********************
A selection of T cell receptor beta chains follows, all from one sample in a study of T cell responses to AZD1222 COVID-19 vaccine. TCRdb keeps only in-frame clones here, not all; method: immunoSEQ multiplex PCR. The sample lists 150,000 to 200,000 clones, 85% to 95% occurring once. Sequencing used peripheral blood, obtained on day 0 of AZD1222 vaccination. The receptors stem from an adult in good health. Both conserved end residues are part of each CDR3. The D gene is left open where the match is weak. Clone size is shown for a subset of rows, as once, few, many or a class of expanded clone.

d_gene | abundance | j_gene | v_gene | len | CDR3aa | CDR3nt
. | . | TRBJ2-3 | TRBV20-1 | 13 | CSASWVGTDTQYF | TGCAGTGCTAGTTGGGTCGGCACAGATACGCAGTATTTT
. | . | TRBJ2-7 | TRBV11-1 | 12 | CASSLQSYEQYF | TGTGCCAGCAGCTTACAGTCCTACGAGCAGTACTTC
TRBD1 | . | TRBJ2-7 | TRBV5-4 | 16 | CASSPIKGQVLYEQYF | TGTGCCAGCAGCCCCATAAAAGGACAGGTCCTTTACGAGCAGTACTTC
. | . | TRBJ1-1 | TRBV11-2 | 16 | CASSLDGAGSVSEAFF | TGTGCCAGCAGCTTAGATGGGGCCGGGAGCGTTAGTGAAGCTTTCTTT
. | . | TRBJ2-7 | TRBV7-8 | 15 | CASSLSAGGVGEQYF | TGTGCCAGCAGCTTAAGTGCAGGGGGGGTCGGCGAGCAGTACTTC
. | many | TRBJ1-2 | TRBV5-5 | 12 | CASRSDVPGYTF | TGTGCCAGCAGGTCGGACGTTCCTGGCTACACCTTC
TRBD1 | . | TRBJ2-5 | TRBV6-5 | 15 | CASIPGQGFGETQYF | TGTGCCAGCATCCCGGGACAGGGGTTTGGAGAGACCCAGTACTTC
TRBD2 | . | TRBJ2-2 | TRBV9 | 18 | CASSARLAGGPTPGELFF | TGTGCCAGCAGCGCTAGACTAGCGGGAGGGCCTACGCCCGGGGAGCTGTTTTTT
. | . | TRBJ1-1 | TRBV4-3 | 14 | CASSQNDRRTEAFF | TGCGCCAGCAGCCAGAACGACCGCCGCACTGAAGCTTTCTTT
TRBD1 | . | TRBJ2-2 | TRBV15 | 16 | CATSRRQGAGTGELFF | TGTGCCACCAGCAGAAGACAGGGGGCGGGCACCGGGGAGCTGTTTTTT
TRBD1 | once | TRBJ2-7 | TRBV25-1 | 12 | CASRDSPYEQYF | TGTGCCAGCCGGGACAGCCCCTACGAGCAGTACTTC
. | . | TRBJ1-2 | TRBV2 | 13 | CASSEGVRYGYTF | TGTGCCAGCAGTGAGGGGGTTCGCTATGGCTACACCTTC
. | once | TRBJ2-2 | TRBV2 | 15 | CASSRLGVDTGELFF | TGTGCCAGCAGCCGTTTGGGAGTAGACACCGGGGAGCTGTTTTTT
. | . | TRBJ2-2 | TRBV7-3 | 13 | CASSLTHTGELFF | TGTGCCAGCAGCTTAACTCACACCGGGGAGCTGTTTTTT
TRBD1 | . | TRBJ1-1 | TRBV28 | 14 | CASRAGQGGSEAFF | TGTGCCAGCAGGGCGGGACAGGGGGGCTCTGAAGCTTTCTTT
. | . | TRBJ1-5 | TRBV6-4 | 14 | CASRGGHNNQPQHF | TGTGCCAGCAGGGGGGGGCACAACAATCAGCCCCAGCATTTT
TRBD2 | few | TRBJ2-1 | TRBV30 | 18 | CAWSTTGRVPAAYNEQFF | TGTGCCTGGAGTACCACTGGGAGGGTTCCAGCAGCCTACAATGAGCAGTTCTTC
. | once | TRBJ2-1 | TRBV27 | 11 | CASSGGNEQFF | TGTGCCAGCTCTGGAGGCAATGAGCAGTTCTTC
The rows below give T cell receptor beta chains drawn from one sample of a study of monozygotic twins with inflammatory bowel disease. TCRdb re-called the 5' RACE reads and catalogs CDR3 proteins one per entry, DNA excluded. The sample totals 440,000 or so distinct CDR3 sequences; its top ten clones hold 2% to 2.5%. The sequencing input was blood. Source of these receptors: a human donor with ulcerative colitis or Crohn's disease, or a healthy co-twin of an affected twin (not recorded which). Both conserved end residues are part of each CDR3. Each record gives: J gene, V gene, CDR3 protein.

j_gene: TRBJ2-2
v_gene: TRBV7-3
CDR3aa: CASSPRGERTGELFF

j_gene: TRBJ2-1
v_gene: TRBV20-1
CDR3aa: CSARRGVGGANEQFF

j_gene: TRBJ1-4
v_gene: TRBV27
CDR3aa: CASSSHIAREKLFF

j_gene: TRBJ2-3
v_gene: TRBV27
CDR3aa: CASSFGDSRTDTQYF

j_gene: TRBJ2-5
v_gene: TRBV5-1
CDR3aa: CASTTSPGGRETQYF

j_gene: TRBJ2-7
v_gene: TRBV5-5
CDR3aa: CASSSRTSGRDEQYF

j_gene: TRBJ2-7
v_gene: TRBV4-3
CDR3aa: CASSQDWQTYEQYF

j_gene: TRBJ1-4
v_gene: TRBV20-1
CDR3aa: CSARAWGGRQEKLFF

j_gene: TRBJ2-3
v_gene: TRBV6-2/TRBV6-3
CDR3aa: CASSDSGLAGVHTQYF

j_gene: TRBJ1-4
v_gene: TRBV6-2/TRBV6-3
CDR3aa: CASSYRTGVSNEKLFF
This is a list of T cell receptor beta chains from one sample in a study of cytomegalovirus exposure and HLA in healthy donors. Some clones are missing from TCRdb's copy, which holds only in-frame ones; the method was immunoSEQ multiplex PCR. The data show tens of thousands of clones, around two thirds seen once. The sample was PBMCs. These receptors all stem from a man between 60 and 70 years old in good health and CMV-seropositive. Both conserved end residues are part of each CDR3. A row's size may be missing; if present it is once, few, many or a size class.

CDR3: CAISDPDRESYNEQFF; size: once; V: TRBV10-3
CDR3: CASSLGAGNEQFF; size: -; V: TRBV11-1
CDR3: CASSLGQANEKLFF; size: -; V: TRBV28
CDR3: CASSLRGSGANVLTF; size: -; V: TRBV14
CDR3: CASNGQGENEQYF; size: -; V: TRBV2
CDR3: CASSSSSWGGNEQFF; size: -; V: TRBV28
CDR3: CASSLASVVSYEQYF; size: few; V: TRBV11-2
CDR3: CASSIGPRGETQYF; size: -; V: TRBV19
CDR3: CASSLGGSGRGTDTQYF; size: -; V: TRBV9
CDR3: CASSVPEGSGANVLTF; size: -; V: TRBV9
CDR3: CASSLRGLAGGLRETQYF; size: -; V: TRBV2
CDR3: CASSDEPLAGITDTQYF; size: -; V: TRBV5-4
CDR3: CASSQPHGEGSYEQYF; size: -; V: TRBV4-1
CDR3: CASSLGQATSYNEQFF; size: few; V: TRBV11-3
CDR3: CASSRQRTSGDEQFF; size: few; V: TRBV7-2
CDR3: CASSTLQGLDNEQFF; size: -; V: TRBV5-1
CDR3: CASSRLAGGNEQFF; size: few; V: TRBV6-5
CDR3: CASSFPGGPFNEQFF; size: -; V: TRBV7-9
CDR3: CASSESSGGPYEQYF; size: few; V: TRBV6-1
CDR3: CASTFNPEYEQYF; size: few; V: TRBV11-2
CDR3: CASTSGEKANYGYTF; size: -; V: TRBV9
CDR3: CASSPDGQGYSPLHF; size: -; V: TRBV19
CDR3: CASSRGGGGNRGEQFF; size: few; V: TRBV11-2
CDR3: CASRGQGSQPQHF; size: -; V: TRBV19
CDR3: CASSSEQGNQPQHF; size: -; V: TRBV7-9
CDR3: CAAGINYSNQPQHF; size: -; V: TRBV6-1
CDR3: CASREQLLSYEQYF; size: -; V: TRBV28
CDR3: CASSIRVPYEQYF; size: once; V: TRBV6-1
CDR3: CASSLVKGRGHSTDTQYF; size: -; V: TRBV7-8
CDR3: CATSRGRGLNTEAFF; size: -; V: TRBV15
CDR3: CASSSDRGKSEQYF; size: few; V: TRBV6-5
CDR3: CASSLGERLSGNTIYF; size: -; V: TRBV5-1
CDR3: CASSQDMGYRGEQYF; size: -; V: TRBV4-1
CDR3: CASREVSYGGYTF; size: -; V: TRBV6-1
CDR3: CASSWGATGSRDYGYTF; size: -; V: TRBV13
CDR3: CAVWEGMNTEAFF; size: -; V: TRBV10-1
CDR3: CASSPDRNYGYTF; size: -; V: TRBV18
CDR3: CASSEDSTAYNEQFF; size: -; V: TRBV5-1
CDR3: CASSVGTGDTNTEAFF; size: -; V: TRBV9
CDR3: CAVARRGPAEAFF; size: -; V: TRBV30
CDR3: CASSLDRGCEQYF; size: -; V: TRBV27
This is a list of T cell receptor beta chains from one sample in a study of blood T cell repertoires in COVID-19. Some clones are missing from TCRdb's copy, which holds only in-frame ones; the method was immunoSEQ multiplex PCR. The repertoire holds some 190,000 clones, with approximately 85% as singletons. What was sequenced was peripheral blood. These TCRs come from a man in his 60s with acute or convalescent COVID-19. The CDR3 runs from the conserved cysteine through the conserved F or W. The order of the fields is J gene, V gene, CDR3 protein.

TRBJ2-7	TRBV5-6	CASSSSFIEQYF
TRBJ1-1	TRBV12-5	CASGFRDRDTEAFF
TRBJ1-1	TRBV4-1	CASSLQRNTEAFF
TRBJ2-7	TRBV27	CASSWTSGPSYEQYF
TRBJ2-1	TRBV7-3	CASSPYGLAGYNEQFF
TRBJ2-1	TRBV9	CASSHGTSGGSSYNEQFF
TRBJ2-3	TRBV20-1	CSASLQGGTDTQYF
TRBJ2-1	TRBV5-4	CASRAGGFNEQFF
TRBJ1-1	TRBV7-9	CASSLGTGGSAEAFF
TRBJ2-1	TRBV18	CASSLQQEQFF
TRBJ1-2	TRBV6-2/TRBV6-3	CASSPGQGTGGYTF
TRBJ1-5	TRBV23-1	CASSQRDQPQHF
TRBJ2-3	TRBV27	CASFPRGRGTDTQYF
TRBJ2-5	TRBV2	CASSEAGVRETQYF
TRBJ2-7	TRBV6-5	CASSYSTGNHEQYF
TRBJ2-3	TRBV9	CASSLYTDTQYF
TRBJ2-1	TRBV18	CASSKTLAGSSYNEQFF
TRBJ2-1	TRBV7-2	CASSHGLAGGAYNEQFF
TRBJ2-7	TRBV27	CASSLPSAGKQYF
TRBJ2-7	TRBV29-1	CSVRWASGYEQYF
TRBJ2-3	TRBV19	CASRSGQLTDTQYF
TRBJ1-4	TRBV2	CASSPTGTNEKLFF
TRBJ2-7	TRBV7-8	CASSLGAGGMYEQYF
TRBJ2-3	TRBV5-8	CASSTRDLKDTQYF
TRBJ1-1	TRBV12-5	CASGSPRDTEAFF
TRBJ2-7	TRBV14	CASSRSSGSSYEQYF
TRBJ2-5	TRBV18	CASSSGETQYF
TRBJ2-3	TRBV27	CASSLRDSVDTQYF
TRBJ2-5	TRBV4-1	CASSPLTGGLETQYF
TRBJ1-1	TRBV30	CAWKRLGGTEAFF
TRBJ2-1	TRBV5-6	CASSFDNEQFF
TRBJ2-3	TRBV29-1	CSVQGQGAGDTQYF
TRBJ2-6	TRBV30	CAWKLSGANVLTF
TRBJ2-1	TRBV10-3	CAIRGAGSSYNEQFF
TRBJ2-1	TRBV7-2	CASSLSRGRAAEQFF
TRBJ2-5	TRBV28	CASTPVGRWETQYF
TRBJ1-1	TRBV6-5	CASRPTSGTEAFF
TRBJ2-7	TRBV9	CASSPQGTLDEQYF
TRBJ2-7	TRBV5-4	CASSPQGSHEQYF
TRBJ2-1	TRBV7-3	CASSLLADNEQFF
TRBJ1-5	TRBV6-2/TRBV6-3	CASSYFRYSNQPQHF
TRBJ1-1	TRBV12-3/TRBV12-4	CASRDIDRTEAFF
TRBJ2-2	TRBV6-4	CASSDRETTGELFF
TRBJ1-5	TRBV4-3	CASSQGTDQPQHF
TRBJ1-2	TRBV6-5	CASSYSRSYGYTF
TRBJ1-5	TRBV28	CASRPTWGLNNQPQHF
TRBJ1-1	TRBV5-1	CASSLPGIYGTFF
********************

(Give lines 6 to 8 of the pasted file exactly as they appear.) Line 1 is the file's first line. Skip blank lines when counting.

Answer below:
. | . | TRBJ1-1 | TRBV11-2 | 16 | CASSLDGAGSVSEAFF | TGTGCCAGCAGCTTAGATGGGGCCGGGAGCGTTAGTGAAGCTTTCTTT
. | . | TRBJ2-7 | TRBV7-8 | 15 | CASSLSAGGVGEQYF | TGTGCCAGCAGCTTAAGTGCAGGGGGGGTCGGCGAGCAGTACTTC
. | many | TRBJ1-2 | TRBV5-5 | 12 | CASRSDVPGYTF | TGTGCCAGCAGGTCGGACGTTCCTGGCTACACCTTC